Culture

In Vilnius, creativity cannot be masked

The streets of Vilnius are currently dotted with giant photos of people wearing highly creative protective masks. The images are part of a new project called Mask Fashion Week, which drew its inspiration from members of a Facebook group known as Mask Your Fashion.

Unlike a traditional fashion week, the project is open to everyone: the city’s streets have become a runway. While still adhering to safety recommendations, audiences are invited to travel the Mask Fashion Week route through the city by foot or in their cars and reflect on the role and look of the new accessory that has become part of our day-to-day lives. The city’s outdoor advertising stands now feature photos of masked project participants with a slogan that reads, Creativity Cannot be Masked.

Lithuanian designer Julia Janus, one of the organisers of the event, says that new times call for new measures and new outlets for expression.

“While quarantine brings isolation, which often exhausts people, creativity can be a balancing force that allows people to focus on something positive while bringing creative people closer through new bonds. We hope this project inspires even more people to be positive and creative,” says Janus, who puts a lot of emphasis on sustainability in her own designs.

When the government of Lithuania announced that protective face masks would become a mandatory accessory in public during the pandemic, local designers and other creative people mobilised and started making all kinds of masks. For many, this process has served as an inspiration to experiment and have fun with design.

The Mask Your Fashion Facebook group created by Janus during quarantine in Vilnius has drawn hundreds of people interested in improvising masks into beautiful accessories or expressive costumes. Even the mayor of Vilnius, Remigijus Šimašius, joined the initiative, sharing a photo of himself wearing a mask with a symbol of Vilnius – the iron wolf. According to legend the iron wolf inspired the founding of the city some 700 years ago.

“I thought it was a great idea to get creative with this new fashion accessory and encourage people to use their imagination while connecting them in a new way, which society needs now more than ever. It was nice to see fashion contribute to social impact too,” says singer Erica Jennings. “Other people’s faces are a reflection of us. When we smile, people smile back – we connect. So, our masks can also help us connect and communicate, either in a positive or negative way,” she added.

Creative ideas vary from floral designs to theatrical costumes. “I have been waiting for a long time for someone to embody the plague doctor during these turbulent times. Circumstances were in my favour to do this. Also, once everyone started wearing protective masks, wearing a simple mask quickly became boring and uninteresting,” says artist Severija Bružaitė.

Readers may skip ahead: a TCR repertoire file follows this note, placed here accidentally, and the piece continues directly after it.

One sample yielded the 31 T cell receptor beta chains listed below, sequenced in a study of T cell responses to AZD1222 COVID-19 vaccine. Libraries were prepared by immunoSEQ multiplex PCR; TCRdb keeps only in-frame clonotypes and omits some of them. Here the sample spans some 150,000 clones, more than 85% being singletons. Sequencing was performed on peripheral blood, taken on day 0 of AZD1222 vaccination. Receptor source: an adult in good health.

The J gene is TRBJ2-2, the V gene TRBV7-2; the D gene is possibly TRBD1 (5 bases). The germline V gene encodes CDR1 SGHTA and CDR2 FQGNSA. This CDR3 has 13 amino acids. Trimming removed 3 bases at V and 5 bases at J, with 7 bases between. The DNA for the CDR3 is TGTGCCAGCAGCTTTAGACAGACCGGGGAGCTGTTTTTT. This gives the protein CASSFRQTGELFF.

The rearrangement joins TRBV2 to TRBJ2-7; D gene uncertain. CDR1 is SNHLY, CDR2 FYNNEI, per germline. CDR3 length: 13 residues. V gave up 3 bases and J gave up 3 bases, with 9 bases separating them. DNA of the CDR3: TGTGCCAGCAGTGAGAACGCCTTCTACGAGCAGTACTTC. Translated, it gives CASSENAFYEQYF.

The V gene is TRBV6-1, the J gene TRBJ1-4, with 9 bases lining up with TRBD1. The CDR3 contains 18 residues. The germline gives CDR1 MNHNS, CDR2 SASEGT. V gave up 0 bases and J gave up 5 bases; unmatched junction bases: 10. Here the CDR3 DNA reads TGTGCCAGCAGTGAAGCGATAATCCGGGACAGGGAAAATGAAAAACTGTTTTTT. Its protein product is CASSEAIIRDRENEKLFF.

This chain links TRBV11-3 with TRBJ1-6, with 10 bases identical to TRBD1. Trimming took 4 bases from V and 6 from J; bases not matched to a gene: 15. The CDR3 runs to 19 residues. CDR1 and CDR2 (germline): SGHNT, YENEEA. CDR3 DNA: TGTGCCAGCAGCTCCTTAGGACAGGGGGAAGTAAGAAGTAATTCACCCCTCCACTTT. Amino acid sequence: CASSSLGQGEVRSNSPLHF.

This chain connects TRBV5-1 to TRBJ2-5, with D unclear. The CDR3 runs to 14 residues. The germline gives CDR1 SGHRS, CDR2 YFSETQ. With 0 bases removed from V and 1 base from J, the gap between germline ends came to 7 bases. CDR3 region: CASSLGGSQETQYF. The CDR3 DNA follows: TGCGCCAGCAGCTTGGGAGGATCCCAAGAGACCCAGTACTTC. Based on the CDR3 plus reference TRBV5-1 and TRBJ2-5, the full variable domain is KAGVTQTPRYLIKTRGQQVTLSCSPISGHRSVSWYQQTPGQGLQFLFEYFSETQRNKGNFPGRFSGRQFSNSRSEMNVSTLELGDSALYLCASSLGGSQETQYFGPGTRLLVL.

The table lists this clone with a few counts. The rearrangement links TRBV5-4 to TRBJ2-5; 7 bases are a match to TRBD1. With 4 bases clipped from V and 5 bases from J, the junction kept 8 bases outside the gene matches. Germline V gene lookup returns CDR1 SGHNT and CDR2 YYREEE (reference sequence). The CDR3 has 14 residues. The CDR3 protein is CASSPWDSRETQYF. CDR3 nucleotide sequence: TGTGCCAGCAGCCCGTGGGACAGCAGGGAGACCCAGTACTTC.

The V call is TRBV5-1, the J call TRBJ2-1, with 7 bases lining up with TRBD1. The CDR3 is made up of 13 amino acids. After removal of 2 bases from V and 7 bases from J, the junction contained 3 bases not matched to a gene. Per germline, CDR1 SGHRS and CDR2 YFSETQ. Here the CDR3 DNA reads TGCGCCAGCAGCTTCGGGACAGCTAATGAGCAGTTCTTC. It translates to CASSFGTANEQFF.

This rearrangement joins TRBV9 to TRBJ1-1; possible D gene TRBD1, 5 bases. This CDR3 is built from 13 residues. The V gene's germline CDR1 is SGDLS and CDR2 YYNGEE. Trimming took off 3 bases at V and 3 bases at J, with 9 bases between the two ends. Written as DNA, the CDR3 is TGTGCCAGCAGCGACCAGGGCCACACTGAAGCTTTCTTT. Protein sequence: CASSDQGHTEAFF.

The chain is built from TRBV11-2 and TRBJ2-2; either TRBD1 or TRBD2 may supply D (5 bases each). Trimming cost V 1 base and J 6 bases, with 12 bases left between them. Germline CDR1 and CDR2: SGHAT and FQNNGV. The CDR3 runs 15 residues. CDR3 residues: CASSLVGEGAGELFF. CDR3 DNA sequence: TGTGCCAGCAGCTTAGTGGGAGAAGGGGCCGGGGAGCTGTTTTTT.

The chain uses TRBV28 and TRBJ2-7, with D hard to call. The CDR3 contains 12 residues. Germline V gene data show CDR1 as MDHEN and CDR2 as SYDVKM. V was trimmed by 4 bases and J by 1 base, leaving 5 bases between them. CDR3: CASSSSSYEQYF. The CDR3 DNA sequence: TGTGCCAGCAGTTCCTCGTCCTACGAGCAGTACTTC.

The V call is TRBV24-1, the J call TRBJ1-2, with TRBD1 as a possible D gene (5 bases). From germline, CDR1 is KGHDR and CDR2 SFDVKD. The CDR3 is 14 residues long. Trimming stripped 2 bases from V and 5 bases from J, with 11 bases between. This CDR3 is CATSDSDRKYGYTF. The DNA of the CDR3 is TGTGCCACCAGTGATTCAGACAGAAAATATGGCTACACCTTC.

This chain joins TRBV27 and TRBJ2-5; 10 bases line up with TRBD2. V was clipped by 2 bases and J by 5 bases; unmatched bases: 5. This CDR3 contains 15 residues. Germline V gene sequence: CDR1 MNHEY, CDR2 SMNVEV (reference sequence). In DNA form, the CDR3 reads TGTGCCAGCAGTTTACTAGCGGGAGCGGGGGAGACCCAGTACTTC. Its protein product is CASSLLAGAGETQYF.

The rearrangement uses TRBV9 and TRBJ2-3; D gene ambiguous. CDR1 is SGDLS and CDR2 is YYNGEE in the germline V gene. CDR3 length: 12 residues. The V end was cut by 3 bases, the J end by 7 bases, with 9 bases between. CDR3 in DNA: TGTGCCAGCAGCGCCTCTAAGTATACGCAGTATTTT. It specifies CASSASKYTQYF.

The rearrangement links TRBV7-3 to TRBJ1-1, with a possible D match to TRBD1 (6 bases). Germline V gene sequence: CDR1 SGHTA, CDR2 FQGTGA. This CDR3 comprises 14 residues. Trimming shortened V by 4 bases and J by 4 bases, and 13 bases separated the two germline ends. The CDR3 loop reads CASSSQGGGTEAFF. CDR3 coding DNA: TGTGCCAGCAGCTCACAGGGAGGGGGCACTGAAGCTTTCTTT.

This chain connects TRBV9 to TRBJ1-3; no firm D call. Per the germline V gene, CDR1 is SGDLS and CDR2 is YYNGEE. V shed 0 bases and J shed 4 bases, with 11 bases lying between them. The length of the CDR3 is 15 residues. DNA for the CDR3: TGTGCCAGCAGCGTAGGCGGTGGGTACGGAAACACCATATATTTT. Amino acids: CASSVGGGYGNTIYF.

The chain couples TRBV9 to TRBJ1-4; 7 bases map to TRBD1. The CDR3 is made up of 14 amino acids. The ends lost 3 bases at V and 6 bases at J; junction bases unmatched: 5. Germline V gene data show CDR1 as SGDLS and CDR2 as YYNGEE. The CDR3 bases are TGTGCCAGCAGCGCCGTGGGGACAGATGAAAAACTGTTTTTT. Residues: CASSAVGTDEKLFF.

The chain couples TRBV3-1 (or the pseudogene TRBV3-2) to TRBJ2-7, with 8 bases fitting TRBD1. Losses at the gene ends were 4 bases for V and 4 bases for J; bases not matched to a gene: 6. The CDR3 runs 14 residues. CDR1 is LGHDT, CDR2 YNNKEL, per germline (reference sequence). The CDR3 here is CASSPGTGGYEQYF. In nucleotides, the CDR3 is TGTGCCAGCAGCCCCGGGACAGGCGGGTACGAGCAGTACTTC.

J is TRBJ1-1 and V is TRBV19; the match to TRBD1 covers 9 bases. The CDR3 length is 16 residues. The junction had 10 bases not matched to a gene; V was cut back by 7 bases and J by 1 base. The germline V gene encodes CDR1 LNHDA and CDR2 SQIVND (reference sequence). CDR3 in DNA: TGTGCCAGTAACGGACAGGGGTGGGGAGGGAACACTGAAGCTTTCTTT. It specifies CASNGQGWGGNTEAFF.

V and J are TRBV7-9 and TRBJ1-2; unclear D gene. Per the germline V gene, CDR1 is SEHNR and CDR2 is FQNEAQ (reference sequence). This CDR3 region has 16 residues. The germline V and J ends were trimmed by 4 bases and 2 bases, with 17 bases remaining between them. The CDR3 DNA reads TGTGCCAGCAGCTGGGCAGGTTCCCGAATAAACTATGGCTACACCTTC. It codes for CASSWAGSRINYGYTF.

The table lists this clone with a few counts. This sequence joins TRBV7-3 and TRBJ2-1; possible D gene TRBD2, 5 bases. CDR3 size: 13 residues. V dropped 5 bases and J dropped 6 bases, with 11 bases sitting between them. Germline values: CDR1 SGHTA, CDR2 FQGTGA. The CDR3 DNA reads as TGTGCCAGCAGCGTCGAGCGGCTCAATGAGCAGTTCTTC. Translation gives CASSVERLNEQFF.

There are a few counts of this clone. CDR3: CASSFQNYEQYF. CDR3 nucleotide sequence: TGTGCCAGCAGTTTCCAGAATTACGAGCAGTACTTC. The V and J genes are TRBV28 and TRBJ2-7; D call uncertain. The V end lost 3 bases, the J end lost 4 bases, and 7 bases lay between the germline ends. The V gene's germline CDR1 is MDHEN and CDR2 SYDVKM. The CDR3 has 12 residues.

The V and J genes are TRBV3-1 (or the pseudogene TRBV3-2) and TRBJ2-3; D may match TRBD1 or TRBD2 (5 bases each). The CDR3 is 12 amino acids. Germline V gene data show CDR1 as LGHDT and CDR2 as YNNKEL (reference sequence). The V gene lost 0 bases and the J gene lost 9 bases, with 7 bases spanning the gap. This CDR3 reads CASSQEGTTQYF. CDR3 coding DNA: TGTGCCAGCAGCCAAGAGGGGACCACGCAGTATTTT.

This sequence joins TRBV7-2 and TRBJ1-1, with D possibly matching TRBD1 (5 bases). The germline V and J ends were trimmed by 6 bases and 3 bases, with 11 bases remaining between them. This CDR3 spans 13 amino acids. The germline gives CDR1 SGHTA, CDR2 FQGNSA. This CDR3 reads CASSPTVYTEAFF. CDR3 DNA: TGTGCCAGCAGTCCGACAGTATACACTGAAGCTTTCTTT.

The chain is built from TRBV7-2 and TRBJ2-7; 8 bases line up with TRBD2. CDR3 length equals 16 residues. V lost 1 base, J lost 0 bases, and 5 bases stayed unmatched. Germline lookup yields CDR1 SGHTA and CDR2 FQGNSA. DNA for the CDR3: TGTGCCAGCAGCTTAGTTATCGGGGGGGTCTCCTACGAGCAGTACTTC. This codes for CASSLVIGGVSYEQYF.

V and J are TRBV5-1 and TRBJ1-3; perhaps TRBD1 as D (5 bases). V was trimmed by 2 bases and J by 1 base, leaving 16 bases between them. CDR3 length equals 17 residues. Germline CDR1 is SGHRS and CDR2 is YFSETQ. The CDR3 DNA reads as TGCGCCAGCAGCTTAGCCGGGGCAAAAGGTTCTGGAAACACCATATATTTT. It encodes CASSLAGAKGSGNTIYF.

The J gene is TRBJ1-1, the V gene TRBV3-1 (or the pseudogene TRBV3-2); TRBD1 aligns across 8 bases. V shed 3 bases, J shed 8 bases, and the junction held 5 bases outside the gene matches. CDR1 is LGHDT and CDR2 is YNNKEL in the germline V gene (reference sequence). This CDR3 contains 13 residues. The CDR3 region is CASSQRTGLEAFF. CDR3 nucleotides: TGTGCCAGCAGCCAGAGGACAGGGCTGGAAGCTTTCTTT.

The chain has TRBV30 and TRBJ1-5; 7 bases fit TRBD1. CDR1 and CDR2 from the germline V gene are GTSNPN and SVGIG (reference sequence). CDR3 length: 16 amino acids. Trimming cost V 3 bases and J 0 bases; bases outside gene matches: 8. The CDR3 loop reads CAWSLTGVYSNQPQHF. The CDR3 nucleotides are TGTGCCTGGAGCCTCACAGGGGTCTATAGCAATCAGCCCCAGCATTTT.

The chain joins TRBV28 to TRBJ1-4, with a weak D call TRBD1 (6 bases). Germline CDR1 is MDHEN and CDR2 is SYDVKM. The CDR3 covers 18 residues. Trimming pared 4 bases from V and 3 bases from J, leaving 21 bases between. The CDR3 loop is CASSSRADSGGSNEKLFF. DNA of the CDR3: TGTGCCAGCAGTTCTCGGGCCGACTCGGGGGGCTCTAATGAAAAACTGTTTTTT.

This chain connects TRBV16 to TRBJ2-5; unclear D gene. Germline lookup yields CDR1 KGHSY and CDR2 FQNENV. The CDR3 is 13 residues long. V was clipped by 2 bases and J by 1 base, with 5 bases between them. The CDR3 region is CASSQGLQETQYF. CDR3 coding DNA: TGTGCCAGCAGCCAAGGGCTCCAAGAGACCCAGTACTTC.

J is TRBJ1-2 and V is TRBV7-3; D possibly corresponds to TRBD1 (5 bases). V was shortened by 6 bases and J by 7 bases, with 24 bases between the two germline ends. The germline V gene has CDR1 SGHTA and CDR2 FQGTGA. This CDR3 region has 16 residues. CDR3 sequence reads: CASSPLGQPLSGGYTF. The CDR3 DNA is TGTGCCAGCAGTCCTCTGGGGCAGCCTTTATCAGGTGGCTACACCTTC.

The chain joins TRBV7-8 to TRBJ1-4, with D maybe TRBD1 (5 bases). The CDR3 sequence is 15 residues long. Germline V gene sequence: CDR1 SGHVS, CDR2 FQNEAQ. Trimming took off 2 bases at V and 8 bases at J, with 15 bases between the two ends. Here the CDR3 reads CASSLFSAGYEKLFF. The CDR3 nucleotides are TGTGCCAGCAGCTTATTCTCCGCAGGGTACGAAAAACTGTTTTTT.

“The creative gene is in each of us,” adds entrepreneur Mantas Juraška. “I’m sure we will soon have high-tech masks with access to the internet, a microphone, a thermometer and maybe even tests for all kinds of viruses.”

Vilnius has of late been looking for various ways to turn the challenges that came along with lockdown-imposed restrictions into new opportunities. Last week, the city offered the free use of its public spaces to cafes in a bid to help them cope with the downturn caused by quarantine while allowing them to follow strict physical distancing regulations, while a new drive-in cinema was launched at Vilnius International Airport.

According to Algirdas Ramaška, general director of the Vilnius International Film Festival, people are longing to travel and experience the excitement they feel at airports while waiting to embark on a new journey. Aerocinema, as it’s known, will offer a new type of travel – through an open-air silver screen. Each week, films will take the audience all over the world.

“We want to create a unique experience. Going out onto an airport apron, which is usually only possible to access after check-in, is an exciting experience,” says Ramaška. “I think these screenings will leave an impression on audiences that will last a lifetime.”

Up to 220 cars will be able to fit into the screening area at once to watch a movie. The project’s organisers have also made sure that everyone will be able to see every detail of each film, thanks to the largest screen in the Baltics, which is roughly the size of a five-storey building. The sound system, on the other hand, has been traded in for car radios, just like traditional drive-in theatres.

The drive-in theatre makes it easy to follow physical distancing guidelines and other necessary security measures. Tickets will only be available online and only cars with a maximum of two people will be allowed into the screening area.

Mask Fashion Week is taking place on the streets of Vilnius until 10 May. More information, including the exhibition map, can be found at the event’s website, here.

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